A pin identifies Tom Binnie Park. A clubhouse on the civic property is being used to house the homeless at night as cold temperatures continue. (Photo: Google Maps)

Homelessness

Surrey using civic space to house homeless for first time as cold snap continues

Surrey Councillor Brenda Locke says more civic spaces could open this week

For the first time, civic space is being used to help house Surrey’s homeless population amid a persistent cold snap.

It’s a trend that will likely continue, according to one Surrey councillor.

Surrey Urban Mission Society got word Wednesday afternoon that they had permission to use a clubhouse on the Tom Binnie Park soccer field to bring 10 people in from the cold that night, as part of the Extreme Weather Response (EWR) program that is called to action in times of sub-zero temperatures or prolonged rain.

“It’s brilliant,” said Jonquil Hallgate, Surrey’s EWR co-ordinator.

Being allowed to use civic space is a significant milestone, Hallgate noted.

“My hope is we’ll be able to find other civic spaces that aren’t used at night that we can have become shelter space. We’re very appreciative.”

See also: VIDEO: Surrey shelter ‘turning people away every night’ amid cold snap (Feb. 5, 2019)

Although the 10 new beds in Whalley are being celebrated, a shortage persists, stressed Hallgate, who has been vocal about a shortfall in beds in North Surrey this winter due to temporary shelters becoming permanent over the years.

“There’s several hundred people out there, and obviously there’s great concern from everyone involved about the fact that people are not accessing more places to be during this extreme cold,” said Hallgate.

As of Thursday morning, Surrey’s 100-plus extreme weather beds have been called to stay open until Monday morning.

“And on Sunday, we’ll likely extend into the week. It looks like another 10 days to two weeks,” Hallgate said.

Michael Musgrove, executive director of Surrey Urban Mission, said the 10 new beds his group will operate at Tom Binnie Park is a “definite start” but it’s a far cry from what’s truly needed to house those living on city streets.

“This is not enough,” said Musgrove, who additionally runs a 50-bed shelter every night, outside of the EWR program. Those beds are full every night.

See also: Count finds 49 per cent more homeless people in Surrey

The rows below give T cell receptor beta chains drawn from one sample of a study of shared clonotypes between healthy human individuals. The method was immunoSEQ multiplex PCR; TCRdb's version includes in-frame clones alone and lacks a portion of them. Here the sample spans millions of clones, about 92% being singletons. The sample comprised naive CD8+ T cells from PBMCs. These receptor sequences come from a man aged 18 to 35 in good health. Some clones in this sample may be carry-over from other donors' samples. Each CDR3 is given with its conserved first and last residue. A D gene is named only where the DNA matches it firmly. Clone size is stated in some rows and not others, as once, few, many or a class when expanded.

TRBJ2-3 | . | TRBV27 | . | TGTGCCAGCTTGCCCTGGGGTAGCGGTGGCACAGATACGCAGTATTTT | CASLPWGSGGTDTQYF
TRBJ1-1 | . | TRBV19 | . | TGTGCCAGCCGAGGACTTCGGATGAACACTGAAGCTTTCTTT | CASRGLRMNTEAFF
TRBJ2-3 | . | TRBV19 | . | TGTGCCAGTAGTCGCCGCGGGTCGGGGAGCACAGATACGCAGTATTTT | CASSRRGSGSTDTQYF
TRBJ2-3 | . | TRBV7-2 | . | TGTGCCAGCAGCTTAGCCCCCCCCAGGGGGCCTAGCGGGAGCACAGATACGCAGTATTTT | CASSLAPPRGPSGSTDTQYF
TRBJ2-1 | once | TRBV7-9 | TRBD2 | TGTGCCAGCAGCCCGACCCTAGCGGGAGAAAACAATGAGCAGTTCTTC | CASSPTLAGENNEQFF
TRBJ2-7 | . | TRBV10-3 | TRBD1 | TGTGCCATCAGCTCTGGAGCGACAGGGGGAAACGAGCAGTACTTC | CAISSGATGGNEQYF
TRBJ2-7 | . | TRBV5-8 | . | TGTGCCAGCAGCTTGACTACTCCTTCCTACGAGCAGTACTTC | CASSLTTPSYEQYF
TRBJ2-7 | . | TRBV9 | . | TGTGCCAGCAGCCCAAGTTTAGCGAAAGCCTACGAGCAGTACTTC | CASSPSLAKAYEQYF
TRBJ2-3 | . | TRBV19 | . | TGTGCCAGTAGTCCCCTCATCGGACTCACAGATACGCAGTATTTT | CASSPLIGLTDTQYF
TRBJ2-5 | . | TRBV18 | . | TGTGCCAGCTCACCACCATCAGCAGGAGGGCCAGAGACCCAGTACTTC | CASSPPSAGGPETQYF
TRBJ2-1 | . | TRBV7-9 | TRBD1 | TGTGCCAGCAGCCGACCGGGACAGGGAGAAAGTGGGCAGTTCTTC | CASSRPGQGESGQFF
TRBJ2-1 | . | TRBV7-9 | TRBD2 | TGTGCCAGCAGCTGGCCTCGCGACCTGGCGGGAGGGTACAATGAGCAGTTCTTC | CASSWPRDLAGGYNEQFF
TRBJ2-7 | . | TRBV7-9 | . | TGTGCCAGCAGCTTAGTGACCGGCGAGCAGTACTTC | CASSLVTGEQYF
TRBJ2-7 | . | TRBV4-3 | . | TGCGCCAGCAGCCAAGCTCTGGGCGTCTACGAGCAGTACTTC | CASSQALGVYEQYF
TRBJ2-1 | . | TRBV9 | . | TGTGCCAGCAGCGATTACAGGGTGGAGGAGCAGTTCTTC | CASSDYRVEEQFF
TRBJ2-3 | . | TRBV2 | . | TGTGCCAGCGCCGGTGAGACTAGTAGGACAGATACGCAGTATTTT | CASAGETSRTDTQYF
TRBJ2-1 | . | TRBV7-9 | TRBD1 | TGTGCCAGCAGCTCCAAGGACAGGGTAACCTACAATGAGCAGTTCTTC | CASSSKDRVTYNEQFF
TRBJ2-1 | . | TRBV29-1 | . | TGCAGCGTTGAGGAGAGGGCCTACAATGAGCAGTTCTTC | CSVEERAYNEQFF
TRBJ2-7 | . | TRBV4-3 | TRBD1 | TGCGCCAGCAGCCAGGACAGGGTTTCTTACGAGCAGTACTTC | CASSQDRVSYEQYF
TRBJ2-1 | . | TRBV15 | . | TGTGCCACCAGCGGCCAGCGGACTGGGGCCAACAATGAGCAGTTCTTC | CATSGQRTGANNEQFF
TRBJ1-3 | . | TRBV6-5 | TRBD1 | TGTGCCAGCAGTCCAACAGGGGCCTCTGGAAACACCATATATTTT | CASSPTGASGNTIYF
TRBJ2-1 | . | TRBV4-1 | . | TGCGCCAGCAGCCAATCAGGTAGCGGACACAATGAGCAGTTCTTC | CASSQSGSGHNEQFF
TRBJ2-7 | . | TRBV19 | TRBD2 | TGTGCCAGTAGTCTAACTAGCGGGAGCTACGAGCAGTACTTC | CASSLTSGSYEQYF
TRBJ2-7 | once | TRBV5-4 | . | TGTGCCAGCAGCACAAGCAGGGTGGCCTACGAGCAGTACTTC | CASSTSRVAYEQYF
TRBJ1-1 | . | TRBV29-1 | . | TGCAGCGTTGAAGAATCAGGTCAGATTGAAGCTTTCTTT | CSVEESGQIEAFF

See more: More than 100 seniors living on Surrey streets: homeless count

So how did the first night go at the clubhouse in Whalley?

“We didn’t fill it last night, and there was a few problems. People couldn’t find it, it’s not a place folks are familiar with.”

Despite the 10 spaces not being filled, Musgrove arrived at the mission’s shelter this morning to four people sleeping outside the at-capacity shelter’s front doors.

“I yelled at them, lovingly of course, ‘What are you doing here? We have beds,’” he said Thursday. “There were seven people sleeping there the night before. I talked to folks and many of them didn’t know. We’ll get a sign up. We only had a couple hours to get this going last night.”

There were other hiccups in night one, such as automatic lights inside the clubhouse’s change rooms, which is where people slept.

“So we had to turn those off, because the lights turned on whenever anyone moved. So I ran off to buy lamps and get fire extinguishers. It was a long day yesterday but, man, to get to hear people were warm makes every minute worth it,” said Musgrove.

See also: Shortfall of extreme weather beds for homeless in North Surrey

See also: Surrey’s extreme weather shelters open more than 30 days so far this season

Councillor Brenda Locke, who informed the Now-Leader of the new spaces opening, said she “just kept pushing” to use civic space.

“I’m monitoring this daily right now,” she said. “This is going to be a long stretch of cold we’re dealing with. They’re saying now two weeks.”

“I think it’s really necessary we use civic spaces,” she added. “Everything is full right now.”

Locke now has her sights set on Newton.

“I’m going to get something open in Newton if they’re close to the line, by tomorrow,” she said. “But the second part of the challenge is finding providers that can do the work. It’s not just the space.”

Meantime, Surrey Urban Mission will continue to operate as a “warming space” during the day, for those who have to leave shelter spaces in the morning.

With 10 new spaces at the Whalley park, Surrey/White Rock’s extreme weather program now has 116 beds available, if needed: 25 in White Rock run by Options Community Services (15262 Pacific Ave.), 25 in Cloverdale also run by Options (5337 180th St.), 15 at Phoenix Society (13686 94A Ave.), 15 spaces for women at Nightshift Street Ministries (10635 King George Blvd.), 16 at Fraser Region Aboriginal Friendship Centre (13639 108th Ave.), and 10 youth beds operated by Pacific Community Resources (10453 Whalley Blvd.).

Another 15 EWR spaces are at Ladner United Church, in Delta (4960 48th Ave.).

This is all in additional to permanent shelters spaces.

See also: VIDEOS: Homeless people living on ‘Surrey Strip’ move into modular housing

See also: Mixed emotions on Surrey’s Strip as homeless begin moving into modular units

See also: Tents gone from Surrey’s 135A Street, but not all accepted housing: city

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